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Solder Surfaces for Printed Circuit Boards, Part 4: HAL lead-free


In “HAL lead-free” (hot air leveling lead-free), hot air solder leveling or HASL (hot air solder leveling), a layer of liquid tin is applied to the exposed copper surfaces. The circuit boards are first wetted with flux and then immersed in a vertical solder bath. When the PCBs are pulled out of the solder bath, excess solder is blown off with hot air. The printed circuit boards are then cooled in a horizontal process section.

What speaks for “HAL lead-free”?

“HAL lead-free” is the RoHS-compliant (2011/65/EU) further development of hot air tinning with tin/lead solder, which was already used in PCB production in the 1960s. For “HAL lead-free”, KSG uses a bar solder made of an alloy containing 99.7% tin and 0.3% silver with a melting point of 217 to 227 °C. The tin-plating temperature is specified as 270 °C in accordance with UL. From a soldering point of view, hot air tinning offers the best solderability among all surfaces. Tin and copper of the connecting surfaces form an intermetallic compound zone (IMC). If stored properly, the PCB manufacturer provides a 12-month warranty on solderability.

Short info “HAL lead-free

Alloy: 99.7% tin | 0.3% silver
Melting point: 217-227 °C
Tin plating temperature according to UL: 270 °C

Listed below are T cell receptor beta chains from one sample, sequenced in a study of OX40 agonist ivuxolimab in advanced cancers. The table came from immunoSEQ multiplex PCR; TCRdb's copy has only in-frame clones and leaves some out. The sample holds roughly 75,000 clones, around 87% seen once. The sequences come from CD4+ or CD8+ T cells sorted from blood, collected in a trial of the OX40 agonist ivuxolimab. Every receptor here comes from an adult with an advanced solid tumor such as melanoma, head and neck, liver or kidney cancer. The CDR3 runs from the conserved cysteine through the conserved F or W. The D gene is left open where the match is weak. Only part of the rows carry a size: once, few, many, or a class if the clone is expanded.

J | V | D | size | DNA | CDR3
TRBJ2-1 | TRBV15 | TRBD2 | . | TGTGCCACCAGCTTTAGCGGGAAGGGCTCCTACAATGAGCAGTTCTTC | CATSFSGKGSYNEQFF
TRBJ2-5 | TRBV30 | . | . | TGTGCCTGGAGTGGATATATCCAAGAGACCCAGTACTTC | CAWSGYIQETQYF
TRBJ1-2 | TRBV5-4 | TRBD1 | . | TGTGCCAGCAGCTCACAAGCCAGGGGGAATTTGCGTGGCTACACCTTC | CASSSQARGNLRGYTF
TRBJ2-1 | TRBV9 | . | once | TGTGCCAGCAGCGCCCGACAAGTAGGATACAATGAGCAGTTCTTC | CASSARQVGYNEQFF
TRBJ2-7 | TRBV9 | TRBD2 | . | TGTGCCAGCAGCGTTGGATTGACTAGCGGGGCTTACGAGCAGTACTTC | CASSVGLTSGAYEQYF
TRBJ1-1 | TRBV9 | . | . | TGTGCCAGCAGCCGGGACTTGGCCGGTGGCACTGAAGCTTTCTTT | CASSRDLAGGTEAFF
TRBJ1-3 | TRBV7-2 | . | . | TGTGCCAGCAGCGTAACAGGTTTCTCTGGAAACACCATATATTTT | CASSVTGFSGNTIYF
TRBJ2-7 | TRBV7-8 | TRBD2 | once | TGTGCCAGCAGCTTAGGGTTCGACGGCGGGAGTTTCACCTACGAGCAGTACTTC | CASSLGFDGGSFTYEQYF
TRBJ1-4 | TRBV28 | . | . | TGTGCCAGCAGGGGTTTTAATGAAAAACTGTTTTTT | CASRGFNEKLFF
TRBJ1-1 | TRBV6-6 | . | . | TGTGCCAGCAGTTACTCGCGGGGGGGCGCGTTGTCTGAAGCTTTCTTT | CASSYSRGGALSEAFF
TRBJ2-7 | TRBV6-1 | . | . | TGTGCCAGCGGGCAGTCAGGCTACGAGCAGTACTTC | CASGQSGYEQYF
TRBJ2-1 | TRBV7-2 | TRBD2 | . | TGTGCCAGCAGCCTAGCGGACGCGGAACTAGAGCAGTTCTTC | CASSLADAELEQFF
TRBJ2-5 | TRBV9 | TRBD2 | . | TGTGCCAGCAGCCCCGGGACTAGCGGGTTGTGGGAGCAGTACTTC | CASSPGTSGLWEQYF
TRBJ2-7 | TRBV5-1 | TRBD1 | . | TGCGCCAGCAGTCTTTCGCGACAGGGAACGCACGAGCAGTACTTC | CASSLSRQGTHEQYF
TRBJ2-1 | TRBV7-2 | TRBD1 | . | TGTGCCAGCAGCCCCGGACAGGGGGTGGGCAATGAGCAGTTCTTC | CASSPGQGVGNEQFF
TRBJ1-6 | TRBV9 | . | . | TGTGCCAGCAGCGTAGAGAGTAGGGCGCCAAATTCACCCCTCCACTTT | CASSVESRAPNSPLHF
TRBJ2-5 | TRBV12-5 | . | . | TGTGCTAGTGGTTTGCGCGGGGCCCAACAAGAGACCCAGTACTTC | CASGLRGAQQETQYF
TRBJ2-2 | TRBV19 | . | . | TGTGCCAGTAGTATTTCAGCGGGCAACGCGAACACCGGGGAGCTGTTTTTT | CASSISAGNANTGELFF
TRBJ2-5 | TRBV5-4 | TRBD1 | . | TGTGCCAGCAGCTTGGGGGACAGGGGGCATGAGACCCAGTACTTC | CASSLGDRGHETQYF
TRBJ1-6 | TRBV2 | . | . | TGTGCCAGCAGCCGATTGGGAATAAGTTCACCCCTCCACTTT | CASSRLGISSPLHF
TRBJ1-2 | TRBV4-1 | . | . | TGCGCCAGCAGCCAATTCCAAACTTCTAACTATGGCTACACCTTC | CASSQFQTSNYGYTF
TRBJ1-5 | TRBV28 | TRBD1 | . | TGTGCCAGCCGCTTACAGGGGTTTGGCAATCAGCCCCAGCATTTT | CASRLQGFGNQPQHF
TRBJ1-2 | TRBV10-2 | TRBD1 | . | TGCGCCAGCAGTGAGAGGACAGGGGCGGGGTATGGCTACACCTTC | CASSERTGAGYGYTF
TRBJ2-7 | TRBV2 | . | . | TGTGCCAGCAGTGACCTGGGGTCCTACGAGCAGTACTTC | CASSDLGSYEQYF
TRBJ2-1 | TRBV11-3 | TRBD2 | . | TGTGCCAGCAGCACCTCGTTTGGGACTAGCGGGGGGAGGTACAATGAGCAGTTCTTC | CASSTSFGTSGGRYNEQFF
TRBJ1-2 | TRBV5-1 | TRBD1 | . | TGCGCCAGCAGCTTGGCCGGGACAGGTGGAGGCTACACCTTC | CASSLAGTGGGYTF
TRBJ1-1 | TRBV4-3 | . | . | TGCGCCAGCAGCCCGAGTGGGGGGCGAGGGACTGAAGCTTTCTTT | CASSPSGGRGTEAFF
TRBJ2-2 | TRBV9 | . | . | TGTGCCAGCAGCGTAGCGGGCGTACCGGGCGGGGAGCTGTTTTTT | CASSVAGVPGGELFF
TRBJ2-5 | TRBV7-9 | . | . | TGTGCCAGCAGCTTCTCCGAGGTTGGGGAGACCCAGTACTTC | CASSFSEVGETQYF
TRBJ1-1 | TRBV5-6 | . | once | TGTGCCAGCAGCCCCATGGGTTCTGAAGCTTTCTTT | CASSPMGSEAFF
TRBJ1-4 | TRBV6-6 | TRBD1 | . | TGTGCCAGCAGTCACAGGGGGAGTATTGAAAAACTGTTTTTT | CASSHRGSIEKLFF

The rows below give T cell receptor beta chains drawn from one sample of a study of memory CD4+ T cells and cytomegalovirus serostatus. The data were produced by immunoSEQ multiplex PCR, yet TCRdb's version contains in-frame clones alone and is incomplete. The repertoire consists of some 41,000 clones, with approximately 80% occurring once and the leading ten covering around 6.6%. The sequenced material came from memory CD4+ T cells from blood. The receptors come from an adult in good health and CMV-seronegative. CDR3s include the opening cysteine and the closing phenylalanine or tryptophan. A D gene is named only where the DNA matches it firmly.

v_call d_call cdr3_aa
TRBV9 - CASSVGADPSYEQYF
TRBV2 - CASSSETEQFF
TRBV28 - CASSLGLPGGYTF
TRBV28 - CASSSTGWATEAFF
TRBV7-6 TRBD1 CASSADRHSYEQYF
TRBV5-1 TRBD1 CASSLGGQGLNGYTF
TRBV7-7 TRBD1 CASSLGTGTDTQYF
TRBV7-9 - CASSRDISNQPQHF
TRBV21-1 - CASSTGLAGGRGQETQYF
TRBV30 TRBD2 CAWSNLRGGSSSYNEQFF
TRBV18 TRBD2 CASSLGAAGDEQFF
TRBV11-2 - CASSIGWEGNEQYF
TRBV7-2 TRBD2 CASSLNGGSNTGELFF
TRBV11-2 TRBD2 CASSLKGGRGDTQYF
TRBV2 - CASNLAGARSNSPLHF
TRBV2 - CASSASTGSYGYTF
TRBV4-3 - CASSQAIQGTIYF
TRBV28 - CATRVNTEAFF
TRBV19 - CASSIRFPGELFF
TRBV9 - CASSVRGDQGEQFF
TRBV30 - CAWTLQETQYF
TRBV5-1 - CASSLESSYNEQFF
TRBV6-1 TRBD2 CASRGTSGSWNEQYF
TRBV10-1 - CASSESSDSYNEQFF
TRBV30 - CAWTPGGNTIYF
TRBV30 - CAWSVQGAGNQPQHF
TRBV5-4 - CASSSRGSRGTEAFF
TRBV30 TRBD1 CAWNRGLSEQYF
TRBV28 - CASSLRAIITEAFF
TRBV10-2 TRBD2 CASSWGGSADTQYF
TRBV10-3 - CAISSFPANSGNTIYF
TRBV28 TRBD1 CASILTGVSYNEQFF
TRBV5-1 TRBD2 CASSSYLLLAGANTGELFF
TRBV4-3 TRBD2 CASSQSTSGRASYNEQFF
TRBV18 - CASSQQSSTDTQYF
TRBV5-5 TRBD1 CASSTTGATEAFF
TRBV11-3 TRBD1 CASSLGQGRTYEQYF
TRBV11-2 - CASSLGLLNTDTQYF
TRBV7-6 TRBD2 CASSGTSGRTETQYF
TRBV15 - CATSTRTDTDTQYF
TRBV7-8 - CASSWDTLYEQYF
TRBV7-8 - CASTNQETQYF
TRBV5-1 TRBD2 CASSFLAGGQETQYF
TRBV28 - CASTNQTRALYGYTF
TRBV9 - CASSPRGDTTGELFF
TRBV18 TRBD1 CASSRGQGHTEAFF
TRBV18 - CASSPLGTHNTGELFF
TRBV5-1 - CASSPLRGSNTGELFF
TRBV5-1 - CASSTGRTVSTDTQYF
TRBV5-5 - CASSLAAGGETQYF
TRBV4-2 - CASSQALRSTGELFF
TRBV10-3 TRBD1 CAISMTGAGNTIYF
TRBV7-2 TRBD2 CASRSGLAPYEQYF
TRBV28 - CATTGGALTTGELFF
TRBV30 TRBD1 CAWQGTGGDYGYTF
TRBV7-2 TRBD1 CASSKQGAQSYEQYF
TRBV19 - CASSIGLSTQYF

Process-related irregular thickness of the tin layer

Hot air tinned solder connections are characterized by relatively large variations in the layer thickness or no planarity of the surface. The reason is the physically induced solder meniscus formation (see picture) due to the blowing off of the excess solder. Therefore, this surface is not suitable for fine-pitch SMT components.

Wetting of solder pads is evaluated in accordance with J-STD-003. The thickness of the tin layer is defined from “covered” with approx. 1 µm at the hole entrance for THT connections to ≤ 40 µm in the pad center. The coating thicknesses can be determined destructively by means of grinding. In the “HAL lead-free” process, the base material of the PCB is subjected to high thermal stress due to the large, relative temperature swing (from room temperature to 270 °C) of lead-free solder. Therefore, HAL lead-free is not recommended for standard Tg-FR4 base materials.

Further advantages of “HAL lead-free

HAL lead-free can be combined with electroplated nickel/gold for connector contacts. Hot air tinning is suitable for press-fit technology. The surface is unsuitable for any wire bonding processes. Compared to the insensitive ENIG and the sensitive chemical tin, HAL lead-free is in the middle. In concrete terms, this means that the surface is quite insensitive to thermal processes that follow the application of the soldering surface, e.g. the curing of lacquers or drying processes of the PCB before component assembly. In a direct comparison of process costs, lead-free hot air tinning is cheaper than electroless nickel/gold and electroless tin soldering. Hot air tinning has a share of approx. 20 % of all solder surfaces used in Europe; the trend is downward.

Would you like to learn more about the processes, properties and advantages and disadvantages of the individual solder surfaces? Then take a look at our XPERTS online seminar. There, Annett Horbach and Matthias Stickel will give you numerous practical tips on choosing the right end surfaces for you. Sign up directly!

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